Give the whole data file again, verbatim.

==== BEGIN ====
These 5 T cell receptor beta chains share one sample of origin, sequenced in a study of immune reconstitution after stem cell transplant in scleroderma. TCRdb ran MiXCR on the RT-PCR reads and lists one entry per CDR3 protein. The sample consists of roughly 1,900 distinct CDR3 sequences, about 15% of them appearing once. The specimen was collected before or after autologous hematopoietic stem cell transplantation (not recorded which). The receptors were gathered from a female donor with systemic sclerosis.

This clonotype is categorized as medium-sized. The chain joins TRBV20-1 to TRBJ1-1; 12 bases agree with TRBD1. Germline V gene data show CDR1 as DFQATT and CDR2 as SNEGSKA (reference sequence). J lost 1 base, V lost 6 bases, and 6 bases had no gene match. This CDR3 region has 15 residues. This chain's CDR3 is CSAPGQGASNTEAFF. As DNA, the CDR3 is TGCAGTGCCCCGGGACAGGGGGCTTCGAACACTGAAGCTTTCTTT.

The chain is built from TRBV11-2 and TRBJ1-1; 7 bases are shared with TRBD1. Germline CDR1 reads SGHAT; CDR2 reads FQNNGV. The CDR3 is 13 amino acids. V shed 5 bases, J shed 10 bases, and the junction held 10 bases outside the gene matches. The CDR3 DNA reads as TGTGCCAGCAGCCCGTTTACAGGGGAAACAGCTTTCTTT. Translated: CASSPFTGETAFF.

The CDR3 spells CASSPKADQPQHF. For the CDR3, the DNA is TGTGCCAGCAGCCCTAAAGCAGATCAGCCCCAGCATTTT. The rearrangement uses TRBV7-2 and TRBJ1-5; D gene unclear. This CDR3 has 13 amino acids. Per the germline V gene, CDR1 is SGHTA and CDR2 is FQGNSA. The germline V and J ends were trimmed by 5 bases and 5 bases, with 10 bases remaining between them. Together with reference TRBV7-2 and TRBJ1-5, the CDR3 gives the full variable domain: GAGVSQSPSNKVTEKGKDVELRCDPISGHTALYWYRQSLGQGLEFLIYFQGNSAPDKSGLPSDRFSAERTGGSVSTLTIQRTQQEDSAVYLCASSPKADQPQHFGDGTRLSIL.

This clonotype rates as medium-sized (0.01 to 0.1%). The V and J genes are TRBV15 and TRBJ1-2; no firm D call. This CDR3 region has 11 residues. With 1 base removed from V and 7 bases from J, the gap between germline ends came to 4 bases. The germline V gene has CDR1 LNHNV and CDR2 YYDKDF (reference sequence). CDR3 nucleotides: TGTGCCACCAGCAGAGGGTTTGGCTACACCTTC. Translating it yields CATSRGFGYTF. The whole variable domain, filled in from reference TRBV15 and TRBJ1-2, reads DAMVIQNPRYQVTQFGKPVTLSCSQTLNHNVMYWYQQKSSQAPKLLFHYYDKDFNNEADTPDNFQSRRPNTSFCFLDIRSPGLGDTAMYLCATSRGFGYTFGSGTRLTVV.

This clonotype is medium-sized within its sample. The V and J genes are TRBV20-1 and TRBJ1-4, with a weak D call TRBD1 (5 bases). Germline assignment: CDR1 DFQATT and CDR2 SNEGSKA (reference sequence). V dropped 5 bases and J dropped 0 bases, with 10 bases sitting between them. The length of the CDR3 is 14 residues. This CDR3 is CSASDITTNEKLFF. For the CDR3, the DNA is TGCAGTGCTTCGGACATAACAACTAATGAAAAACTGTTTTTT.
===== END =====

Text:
These 5 T cell receptor beta chains share one sample of origin, sequenced in a study of immune reconstitution after stem cell transplant in scleroderma. TCRdb ran MiXCR on the RT-PCR reads and lists one entry per CDR3 protein. The sample consists of roughly 1,900 distinct CDR3 sequences, about 15% of them appearing once. The specimen was collected before or after autologous hematopoietic stem cell transplantation (not recorded which). The receptors were gathered from a female donor with systemic sclerosis.

This clonotype is categorized as medium-sized. The chain joins TRBV20-1 to TRBJ1-1; 12 bases agree with TRBD1. Germline V gene data show CDR1 as DFQATT and CDR2 as SNEGSKA (reference sequence). J lost 1 base, V lost 6 bases, and 6 bases had no gene match. This CDR3 region has 15 residues. This chain's CDR3 is CSAPGQGASNTEAFF. As DNA, the CDR3 is TGCAGTGCCCCGGGACAGGGGGCTTCGAACACTGAAGCTTTCTTT.

The chain is built from TRBV11-2 and TRBJ1-1; 7 bases are shared with TRBD1. Germline CDR1 reads SGHAT; CDR2 reads FQNNGV. The CDR3 is 13 amino acids. V shed 5 bases, J shed 10 bases, and the junction held 10 bases outside the gene matches. The CDR3 DNA reads as TGTGCCAGCAGCCCGTTTACAGGGGAAACAGCTTTCTTT. Translated: CASSPFTGETAFF.

The CDR3 spells CASSPKADQPQHF. For the CDR3, the DNA is TGTGCCAGCAGCCCTAAAGCAGATCAGCCCCAGCATTTT. The rearrangement uses TRBV7-2 and TRBJ1-5; D gene unclear. This CDR3 has 13 amino acids. Per the germline V gene, CDR1 is SGHTA and CDR2 is FQGNSA. The germline V and J ends were trimmed by 5 bases and 5 bases, with 10 bases remaining between them. Together with reference TRBV7-2 and TRBJ1-5, the CDR3 gives the full variable domain: GAGVSQSPSNKVTEKGKDVELRCDPISGHTALYWYRQSLGQGLEFLIYFQGNSAPDKSGLPSDRFSAERTGGSVSTLTIQRTQQEDSAVYLCASSPKADQPQHFGDGTRLSIL.

This clonotype rates as medium-sized (0.01 to 0.1%). The V and J genes are TRBV15 and TRBJ1-2; no firm D call. This CDR3 region has 11 residues. With 1 base removed from V and 7 bases from J, the gap between germline ends came to 4 bases. The germline V gene has CDR1 LNHNV and CDR2 YYDKDF (reference sequence). CDR3 nucleotides: TGTGCCACCAGCAGAGGGTTTGGCTACACCTTC. Translating it yields CATSRGFGYTF. The whole variable domain, filled in from reference TRBV15 and TRBJ1-2, reads DAMVIQNPRYQVTQFGKPVTLSCSQTLNHNVMYWYQQKSSQAPKLLFHYYDKDFNNEADTPDNFQSRRPNTSFCFLDIRSPGLGDTAMYLCATSRGFGYTFGSGTRLTVV.

This clonotype is medium-sized within its sample. The V and J genes are TRBV20-1 and TRBJ1-4, with a weak D call TRBD1 (5 bases). Germline assignment: CDR1 DFQATT and CDR2 SNEGSKA (reference sequence). V dropped 5 bases and J dropped 0 bases, with 10 bases sitting between them. The length of the CDR3 is 14 residues. This CDR3 is CSASDITTNEKLFF. For the CDR3, the DNA is TGCAGTGCTTCGGACATAACAACTAATGAAAAACTGTTTTTT.